10/27/2014 01:28 pm ET Updated Dec 06, 2017

Want Income Equality? Then Stop Voting for Millionaires


A lot has been said lately about Ebola. Fear has spread like wildfire... rumors, gossip... and while the pandemic poses a threat to our country, a far greater danger exists. That threat is apathy. Apathy destroys a republic faster than any plague or foreign army. It is an insidious cancer that is spread, not by one carrier, but by many hosts. The mass media who, under the guise of informing you, secretly lure you into a state of mindless consumerism. Another host of apathy is the illusion that third parties can never win. Perhaps, people forgot how close Theodore Roosevelt came to winning the presidency with the Bull Moose Party. In Washington, there is no red and there is no blue. There is only green. It is cliché, but quite true.

According to the US Census Bureau, the median US household income in 2013 was $51,939, down more than 8 percent from what it was fifteen years ago. Conversely, the median of all Congress members' average net worth was, as of 2012 (according to US News & World Report) upwards of $1,000,000. In fact, for the first time in history, as stated by the Center for Responsive Politics, a Washington-based organization that tracks political spending, the millionaires in Congress are the majority, compared to 1 percent of the rest of Americans capable of making this claim. The average Congressperson now earns more than 14 times that of the average American. Recently there has been buzz about a possible 3rd Romney bid for the Presidency. I have nothing against Mr. Romney -- he seems to be a nice gentleman and I'm looking at this with all politics aside. But I just have trouble comprehending how anyone could come to the conclusion that a man who has a $55,000 elevator in his garage could relate to the average American and represent his/her interests. One would think that any person with an IQ slightly north of 70 could deduce that someone who earns 14 times more than him/her is not going to understand or care about his/her interests, much less fight for them.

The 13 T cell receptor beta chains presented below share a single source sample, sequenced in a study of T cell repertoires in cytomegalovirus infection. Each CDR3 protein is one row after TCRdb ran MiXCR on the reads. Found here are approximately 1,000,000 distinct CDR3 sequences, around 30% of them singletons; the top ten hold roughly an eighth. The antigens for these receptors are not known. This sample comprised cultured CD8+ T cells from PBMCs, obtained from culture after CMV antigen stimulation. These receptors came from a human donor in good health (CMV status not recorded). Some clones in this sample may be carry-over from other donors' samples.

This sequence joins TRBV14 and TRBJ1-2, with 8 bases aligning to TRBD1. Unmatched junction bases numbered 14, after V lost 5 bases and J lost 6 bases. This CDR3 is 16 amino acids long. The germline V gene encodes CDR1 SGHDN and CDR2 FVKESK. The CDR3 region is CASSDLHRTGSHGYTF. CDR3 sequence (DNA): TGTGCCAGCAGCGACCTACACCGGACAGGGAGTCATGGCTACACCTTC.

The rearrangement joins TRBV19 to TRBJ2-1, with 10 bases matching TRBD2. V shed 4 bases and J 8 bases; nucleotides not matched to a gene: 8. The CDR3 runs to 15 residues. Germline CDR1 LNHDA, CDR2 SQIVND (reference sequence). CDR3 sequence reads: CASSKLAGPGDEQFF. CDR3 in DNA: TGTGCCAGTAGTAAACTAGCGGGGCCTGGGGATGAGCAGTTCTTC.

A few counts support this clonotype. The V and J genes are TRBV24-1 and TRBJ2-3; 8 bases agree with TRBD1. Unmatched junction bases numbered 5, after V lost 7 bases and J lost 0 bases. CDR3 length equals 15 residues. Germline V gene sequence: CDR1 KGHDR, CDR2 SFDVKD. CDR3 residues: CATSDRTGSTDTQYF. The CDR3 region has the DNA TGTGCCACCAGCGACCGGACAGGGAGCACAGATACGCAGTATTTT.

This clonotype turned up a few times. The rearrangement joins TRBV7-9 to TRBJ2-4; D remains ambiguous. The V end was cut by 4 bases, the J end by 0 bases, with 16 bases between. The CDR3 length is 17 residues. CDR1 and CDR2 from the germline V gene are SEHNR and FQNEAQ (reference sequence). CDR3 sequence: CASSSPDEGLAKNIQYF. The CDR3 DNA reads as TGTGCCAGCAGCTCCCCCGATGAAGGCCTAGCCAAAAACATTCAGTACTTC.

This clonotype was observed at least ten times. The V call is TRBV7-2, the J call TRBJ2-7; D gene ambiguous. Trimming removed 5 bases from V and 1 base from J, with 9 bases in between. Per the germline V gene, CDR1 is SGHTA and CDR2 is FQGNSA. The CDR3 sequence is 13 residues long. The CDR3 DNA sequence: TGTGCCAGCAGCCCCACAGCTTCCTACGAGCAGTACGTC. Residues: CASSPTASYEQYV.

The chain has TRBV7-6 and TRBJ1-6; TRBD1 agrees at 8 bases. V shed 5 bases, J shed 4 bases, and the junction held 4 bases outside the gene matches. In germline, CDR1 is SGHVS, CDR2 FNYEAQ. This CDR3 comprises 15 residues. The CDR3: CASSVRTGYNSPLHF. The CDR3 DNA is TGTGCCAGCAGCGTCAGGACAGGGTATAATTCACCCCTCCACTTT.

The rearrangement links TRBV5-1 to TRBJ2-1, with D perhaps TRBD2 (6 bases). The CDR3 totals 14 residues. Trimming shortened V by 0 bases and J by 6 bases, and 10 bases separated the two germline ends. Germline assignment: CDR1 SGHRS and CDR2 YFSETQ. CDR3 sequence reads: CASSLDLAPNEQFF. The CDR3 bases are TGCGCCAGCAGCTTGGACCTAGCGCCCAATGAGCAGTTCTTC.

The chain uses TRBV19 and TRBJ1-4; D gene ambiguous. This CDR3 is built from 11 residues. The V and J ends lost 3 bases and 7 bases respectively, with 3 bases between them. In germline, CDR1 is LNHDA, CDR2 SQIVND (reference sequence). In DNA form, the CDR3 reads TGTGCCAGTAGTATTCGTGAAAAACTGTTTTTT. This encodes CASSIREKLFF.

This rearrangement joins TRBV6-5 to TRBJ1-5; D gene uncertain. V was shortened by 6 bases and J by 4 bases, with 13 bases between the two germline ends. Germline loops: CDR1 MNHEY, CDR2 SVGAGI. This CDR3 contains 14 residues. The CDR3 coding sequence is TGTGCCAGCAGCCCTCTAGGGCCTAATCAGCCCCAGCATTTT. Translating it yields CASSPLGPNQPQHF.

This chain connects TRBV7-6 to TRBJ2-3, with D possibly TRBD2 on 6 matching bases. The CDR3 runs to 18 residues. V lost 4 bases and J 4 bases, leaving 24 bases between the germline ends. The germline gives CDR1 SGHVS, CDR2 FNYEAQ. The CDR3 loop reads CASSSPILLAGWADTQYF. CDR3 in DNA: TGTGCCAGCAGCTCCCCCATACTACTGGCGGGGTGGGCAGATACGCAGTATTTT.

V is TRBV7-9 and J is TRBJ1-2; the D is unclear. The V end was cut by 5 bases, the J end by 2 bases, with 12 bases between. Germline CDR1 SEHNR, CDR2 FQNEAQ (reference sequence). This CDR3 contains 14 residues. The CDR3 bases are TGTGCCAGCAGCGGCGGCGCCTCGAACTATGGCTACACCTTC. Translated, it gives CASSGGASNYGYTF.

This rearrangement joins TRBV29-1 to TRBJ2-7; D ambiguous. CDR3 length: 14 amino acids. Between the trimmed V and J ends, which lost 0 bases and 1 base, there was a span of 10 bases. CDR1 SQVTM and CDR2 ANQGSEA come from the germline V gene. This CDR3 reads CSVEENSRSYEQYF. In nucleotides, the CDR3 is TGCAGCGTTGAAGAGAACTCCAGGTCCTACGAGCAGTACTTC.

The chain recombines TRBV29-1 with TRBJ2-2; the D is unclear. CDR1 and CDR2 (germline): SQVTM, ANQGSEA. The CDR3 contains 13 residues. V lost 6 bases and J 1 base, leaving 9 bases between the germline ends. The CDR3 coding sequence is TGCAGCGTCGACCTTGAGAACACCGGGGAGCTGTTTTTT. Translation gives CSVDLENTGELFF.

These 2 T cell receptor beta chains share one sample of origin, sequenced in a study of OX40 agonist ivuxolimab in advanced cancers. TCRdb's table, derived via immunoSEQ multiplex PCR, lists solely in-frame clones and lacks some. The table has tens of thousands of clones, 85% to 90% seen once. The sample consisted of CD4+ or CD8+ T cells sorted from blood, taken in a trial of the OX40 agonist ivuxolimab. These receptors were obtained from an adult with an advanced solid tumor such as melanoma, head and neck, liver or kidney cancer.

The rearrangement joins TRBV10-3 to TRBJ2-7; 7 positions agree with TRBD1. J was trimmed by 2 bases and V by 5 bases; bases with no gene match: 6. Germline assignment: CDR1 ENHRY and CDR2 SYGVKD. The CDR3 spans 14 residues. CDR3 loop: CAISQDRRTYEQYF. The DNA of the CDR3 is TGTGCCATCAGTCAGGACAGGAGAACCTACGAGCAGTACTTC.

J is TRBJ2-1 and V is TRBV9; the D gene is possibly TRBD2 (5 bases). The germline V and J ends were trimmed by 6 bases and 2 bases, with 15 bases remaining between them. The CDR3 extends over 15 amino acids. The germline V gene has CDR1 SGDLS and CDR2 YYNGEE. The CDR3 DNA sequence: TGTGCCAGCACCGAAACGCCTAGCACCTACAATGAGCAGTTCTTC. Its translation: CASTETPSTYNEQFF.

Yet, Americans will continue to vote for Republican and Democrat millionaires who cloud their minds with "issues." While there are important issues tossed around in campaigns, it is high time that we put those aside and face the most important issue of them all: income inequality. Americans have zero power. As recently as April 2014, The Washington Post, citing an analysis of 1,779 policy outcomes over a period of more than 20 years reported: "The collective preferences of ordinary citizens had only a negligible estimated effect on policy outcomes, while the collective preferences of "economic elites" (roughly proxied by citizens at the 90th percentile of the income distribution) were 15 times as important." It's time to end the apathy. On November 4th, vote for an independent. Vote for someone who has some semblance of understanding of the everyday struggles you face. Vote for someone who doesn't fly back and forth from Washington to your home district on his or her own private jet. There are great independent candidates running for Congress all over the country that you can vote for this year. For example, the voters of District 1 in Maine can vote for independent candidate Richard Murphy, a veteran of modest means, instead of for Democrat billionaire Chellie Pingree. Do a little research on independent candidates in your district. In the internet age, it takes only minutes. You do have a choice.